Medical and mainstream media are again full of articles reporting on the urgent—and steadily growing—challenge of ensuring people experiencing a mental health crisis get care when they need it. Most recently, the Journal of the American Medical Association published research revealing that children and young adults, in particular, present to emergency room with mental health complaints in greater numbers than ever, including a steep increase in visits related to suicide. The article notes that while the proportion of ED visits for mental health concerns by children and young adults doubled between 2011 and 2020, there was a fivefold increase in suicide-related visits. The authors go so far as to suggest that expanding nonhospital treatment options will be essential in addressing the issue—including availability of services in urgent care centers. While that has been a nonstarter in this industry, to date, some mental health facilities are trying to offer urgent care-like access. In Minnesota, the Brainerd Dispatchreports that the Northern Pines Mental Health Center has set up its own mental health urgent care clinic for those with immediate needs. And in Bennington, VT, United Counseling Service just hosted a Psychiatric Urgent Care for Kids open house, according to an article in the Bennington Banner. Whether it’s establishing referral relationships that might help patients see a mental health professional more quickly or exploring the idea of offering some form of services on site, it seems clear the need is waiting to be fulfilled.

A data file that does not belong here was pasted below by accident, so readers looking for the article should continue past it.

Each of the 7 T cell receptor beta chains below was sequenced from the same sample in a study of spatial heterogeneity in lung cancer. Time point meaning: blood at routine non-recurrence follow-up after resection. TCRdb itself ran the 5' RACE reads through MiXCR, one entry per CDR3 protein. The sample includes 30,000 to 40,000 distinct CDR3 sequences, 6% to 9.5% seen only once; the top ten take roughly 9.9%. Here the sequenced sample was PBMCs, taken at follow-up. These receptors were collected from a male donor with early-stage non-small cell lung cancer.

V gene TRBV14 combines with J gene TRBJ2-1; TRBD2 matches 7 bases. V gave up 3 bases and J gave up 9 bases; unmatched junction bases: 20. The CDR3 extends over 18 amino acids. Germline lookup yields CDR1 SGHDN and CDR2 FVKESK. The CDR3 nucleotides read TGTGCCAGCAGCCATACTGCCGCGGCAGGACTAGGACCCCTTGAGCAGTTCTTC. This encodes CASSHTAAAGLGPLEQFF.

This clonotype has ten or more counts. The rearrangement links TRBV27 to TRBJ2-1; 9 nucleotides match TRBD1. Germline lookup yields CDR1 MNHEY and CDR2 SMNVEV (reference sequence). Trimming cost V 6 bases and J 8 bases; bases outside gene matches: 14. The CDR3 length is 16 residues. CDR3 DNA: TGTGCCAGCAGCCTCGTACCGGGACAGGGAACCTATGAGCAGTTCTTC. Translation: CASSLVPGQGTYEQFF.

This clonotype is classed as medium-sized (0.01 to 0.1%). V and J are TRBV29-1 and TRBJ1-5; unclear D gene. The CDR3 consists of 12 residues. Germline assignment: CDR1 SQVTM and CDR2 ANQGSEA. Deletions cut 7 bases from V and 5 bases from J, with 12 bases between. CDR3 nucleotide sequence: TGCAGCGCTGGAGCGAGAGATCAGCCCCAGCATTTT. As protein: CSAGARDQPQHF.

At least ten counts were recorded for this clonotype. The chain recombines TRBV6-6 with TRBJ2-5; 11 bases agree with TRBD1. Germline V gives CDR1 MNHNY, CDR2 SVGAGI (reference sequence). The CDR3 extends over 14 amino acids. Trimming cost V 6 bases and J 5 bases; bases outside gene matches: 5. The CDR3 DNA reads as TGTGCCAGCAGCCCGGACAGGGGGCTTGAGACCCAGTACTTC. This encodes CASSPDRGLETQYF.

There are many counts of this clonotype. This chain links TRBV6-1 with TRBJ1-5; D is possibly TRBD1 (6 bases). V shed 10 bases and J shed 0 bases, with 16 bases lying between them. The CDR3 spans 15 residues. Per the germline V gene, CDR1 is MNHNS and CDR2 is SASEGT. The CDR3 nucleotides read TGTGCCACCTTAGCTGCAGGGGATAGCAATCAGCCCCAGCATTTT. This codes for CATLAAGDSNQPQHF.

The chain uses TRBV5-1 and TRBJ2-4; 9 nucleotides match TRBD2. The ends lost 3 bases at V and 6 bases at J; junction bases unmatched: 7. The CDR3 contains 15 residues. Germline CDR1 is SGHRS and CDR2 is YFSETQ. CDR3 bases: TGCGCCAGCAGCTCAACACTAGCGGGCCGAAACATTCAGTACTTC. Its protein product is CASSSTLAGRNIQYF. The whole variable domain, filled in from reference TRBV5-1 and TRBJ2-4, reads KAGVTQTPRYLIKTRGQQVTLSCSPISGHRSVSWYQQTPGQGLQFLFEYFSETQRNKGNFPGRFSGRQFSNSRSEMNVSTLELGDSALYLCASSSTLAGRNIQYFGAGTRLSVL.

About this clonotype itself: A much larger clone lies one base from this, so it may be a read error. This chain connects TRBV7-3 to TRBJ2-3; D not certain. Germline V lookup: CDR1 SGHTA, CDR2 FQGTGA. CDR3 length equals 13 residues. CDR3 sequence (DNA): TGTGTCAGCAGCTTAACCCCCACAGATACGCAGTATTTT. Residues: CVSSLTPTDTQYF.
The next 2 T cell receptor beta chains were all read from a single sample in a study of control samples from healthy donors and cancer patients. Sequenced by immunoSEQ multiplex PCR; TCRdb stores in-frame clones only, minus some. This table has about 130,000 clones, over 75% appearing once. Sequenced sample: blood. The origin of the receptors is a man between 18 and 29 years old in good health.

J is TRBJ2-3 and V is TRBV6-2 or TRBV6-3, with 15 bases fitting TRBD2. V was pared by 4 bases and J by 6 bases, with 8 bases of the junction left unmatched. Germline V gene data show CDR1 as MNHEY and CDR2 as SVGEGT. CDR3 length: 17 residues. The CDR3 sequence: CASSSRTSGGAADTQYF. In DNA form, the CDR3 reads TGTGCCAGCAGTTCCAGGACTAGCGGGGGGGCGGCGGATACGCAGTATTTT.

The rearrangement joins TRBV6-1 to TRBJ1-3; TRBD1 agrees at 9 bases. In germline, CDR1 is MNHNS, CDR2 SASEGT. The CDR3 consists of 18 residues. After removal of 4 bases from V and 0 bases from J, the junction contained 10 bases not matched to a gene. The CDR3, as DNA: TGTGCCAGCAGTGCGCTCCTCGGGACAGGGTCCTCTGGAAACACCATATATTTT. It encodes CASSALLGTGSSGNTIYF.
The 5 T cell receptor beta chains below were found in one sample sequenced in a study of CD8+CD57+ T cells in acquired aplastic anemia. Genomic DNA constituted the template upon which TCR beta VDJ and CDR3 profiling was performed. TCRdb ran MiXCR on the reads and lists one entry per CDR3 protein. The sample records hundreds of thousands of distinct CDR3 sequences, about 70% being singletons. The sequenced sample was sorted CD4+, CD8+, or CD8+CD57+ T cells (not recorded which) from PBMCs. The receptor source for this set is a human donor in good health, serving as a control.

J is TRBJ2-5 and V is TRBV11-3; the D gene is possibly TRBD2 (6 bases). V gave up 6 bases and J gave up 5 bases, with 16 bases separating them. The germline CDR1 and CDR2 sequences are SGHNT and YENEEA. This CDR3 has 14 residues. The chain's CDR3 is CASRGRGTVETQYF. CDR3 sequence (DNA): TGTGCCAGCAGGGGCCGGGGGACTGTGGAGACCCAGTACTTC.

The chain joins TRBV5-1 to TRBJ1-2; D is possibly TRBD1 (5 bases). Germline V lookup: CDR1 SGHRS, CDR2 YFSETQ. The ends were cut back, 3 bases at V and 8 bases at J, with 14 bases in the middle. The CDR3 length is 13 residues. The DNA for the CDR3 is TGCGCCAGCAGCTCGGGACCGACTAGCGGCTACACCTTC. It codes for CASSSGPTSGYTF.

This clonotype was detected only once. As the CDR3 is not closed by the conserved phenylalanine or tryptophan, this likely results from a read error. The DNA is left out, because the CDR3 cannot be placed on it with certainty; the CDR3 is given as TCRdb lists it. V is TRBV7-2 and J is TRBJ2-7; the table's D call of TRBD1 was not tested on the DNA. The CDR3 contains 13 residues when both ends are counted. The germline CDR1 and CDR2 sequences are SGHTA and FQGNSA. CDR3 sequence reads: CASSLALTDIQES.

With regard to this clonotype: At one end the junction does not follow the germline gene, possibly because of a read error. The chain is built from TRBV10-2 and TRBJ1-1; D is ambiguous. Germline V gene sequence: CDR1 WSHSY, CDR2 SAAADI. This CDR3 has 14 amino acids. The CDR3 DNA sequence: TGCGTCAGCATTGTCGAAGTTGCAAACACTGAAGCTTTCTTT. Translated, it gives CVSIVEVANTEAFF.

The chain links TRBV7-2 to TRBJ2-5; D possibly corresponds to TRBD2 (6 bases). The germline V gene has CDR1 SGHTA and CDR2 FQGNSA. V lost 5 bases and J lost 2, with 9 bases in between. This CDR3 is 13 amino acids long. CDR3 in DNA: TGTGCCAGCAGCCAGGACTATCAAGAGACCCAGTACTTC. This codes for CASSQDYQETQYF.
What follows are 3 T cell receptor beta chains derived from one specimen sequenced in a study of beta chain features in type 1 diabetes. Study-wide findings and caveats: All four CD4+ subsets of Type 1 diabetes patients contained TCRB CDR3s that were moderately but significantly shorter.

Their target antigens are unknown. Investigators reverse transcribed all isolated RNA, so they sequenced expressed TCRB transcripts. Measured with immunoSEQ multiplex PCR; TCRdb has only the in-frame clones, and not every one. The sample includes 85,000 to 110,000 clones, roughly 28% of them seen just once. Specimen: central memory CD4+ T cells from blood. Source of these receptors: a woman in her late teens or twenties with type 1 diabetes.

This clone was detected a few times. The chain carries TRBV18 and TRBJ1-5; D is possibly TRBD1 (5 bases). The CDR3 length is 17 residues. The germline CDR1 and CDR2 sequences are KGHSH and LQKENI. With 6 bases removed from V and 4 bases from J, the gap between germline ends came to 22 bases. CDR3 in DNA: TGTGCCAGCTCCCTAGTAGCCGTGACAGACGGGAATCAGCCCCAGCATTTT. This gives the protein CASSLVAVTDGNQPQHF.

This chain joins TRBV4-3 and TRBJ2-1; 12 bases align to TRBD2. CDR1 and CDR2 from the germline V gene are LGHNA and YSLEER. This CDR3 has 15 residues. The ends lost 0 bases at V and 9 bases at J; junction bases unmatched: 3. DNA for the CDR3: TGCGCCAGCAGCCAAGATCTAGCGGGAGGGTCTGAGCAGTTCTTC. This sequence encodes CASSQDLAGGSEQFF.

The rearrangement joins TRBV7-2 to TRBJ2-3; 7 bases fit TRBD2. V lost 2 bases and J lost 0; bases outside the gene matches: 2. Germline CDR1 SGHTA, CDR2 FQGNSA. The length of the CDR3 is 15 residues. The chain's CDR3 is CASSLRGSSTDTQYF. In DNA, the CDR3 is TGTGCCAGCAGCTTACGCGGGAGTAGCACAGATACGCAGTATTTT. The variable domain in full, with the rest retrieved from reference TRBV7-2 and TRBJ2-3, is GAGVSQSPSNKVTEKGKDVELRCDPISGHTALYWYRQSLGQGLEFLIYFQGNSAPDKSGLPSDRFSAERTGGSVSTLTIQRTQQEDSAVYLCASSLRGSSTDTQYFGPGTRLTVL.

Acute Mental Health Care Needs Spawn Creative Solutions. Is There an Opportunity There?